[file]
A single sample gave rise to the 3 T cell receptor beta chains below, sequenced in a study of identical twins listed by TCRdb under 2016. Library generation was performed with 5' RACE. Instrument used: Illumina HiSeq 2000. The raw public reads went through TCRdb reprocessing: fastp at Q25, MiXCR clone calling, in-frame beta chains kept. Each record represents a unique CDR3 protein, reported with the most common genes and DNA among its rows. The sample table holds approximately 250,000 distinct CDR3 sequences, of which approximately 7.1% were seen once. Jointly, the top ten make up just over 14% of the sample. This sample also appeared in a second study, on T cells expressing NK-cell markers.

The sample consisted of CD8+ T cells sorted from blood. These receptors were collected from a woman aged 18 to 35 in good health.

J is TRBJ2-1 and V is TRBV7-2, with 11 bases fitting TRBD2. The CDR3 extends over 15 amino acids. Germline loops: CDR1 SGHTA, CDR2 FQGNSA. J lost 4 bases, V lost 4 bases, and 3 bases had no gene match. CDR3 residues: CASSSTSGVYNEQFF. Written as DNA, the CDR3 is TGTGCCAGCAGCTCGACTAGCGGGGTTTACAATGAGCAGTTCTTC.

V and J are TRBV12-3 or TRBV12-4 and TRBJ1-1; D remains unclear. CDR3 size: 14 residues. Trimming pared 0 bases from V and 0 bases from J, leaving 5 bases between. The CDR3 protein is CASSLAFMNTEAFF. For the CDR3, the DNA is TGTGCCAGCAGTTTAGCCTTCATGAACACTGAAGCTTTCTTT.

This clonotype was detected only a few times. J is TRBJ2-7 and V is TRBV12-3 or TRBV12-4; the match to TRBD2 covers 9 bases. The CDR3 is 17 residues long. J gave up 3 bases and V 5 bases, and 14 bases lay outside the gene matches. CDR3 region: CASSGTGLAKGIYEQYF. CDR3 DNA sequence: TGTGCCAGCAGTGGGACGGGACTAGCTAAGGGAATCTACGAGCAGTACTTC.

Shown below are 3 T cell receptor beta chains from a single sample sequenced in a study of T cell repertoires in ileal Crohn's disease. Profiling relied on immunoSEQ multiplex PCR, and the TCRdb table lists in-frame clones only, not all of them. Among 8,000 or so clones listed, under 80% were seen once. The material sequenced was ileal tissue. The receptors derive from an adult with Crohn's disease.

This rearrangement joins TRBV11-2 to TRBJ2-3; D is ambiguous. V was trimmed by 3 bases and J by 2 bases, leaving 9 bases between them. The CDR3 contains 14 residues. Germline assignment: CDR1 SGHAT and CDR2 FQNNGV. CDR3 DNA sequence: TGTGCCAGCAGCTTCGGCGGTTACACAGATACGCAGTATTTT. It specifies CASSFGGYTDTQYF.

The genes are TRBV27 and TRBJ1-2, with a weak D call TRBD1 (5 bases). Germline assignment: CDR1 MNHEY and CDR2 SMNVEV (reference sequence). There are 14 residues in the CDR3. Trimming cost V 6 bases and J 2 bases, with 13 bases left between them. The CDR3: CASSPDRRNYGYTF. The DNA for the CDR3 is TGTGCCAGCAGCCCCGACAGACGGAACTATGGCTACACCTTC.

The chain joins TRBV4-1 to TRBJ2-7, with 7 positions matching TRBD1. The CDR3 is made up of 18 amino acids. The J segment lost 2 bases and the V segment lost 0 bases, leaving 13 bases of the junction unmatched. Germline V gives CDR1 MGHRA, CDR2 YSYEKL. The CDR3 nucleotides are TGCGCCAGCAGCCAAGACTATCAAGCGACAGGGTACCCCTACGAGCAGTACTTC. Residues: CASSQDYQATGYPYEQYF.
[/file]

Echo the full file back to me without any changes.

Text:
A single sample gave rise to the 3 T cell receptor beta chains below, sequenced in a study of identical twins listed by TCRdb under 2016. Library generation was performed with 5' RACE. Instrument used: Illumina HiSeq 2000. The raw public reads went through TCRdb reprocessing: fastp at Q25, MiXCR clone calling, in-frame beta chains kept. Each record represents a unique CDR3 protein, reported with the most common genes and DNA among its rows. The sample table holds approximately 250,000 distinct CDR3 sequences, of which approximately 7.1% were seen once. Jointly, the top ten make up just over 14% of the sample. This sample also appeared in a second study, on T cells expressing NK-cell markers.

The sample consisted of CD8+ T cells sorted from blood. These receptors were collected from a woman aged 18 to 35 in good health.

J is TRBJ2-1 and V is TRBV7-2, with 11 bases fitting TRBD2. The CDR3 extends over 15 amino acids. Germline loops: CDR1 SGHTA, CDR2 FQGNSA. J lost 4 bases, V lost 4 bases, and 3 bases had no gene match. CDR3 residues: CASSSTSGVYNEQFF. Written as DNA, the CDR3 is TGTGCCAGCAGCTCGACTAGCGGGGTTTACAATGAGCAGTTCTTC.

V and J are TRBV12-3 or TRBV12-4 and TRBJ1-1; D remains unclear. CDR3 size: 14 residues. Trimming pared 0 bases from V and 0 bases from J, leaving 5 bases between. The CDR3 protein is CASSLAFMNTEAFF. For the CDR3, the DNA is TGTGCCAGCAGTTTAGCCTTCATGAACACTGAAGCTTTCTTT.

This clonotype was detected only a few times. J is TRBJ2-7 and V is TRBV12-3 or TRBV12-4; the match to TRBD2 covers 9 bases. The CDR3 is 17 residues long. J gave up 3 bases and V 5 bases, and 14 bases lay outside the gene matches. CDR3 region: CASSGTGLAKGIYEQYF. CDR3 DNA sequence: TGTGCCAGCAGTGGGACGGGACTAGCTAAGGGAATCTACGAGCAGTACTTC.

Shown below are 3 T cell receptor beta chains from a single sample sequenced in a study of T cell repertoires in ileal Crohn's disease. Profiling relied on immunoSEQ multiplex PCR, and the TCRdb table lists in-frame clones only, not all of them. Among 8,000 or so clones listed, under 80% were seen once. The material sequenced was ileal tissue. The receptors derive from an adult with Crohn's disease.

This rearrangement joins TRBV11-2 to TRBJ2-3; D is ambiguous. V was trimmed by 3 bases and J by 2 bases, leaving 9 bases between them. The CDR3 contains 14 residues. Germline assignment: CDR1 SGHAT and CDR2 FQNNGV. CDR3 DNA sequence: TGTGCCAGCAGCTTCGGCGGTTACACAGATACGCAGTATTTT. It specifies CASSFGGYTDTQYF.

The genes are TRBV27 and TRBJ1-2, with a weak D call TRBD1 (5 bases). Germline assignment: CDR1 MNHEY and CDR2 SMNVEV (reference sequence). There are 14 residues in the CDR3. Trimming cost V 6 bases and J 2 bases, with 13 bases left between them. The CDR3: CASSPDRRNYGYTF. The DNA for the CDR3 is TGTGCCAGCAGCCCCGACAGACGGAACTATGGCTACACCTTC.

The chain joins TRBV4-1 to TRBJ2-7, with 7 positions matching TRBD1. The CDR3 is made up of 18 amino acids. The J segment lost 2 bases and the V segment lost 0 bases, leaving 13 bases of the junction unmatched. Germline V gives CDR1 MGHRA, CDR2 YSYEKL. The CDR3 nucleotides are TGCGCCAGCAGCCAAGACTATCAAGCGACAGGGTACCCCTACGAGCAGTACTTC. Residues: CASSQDYQATGYPYEQYF.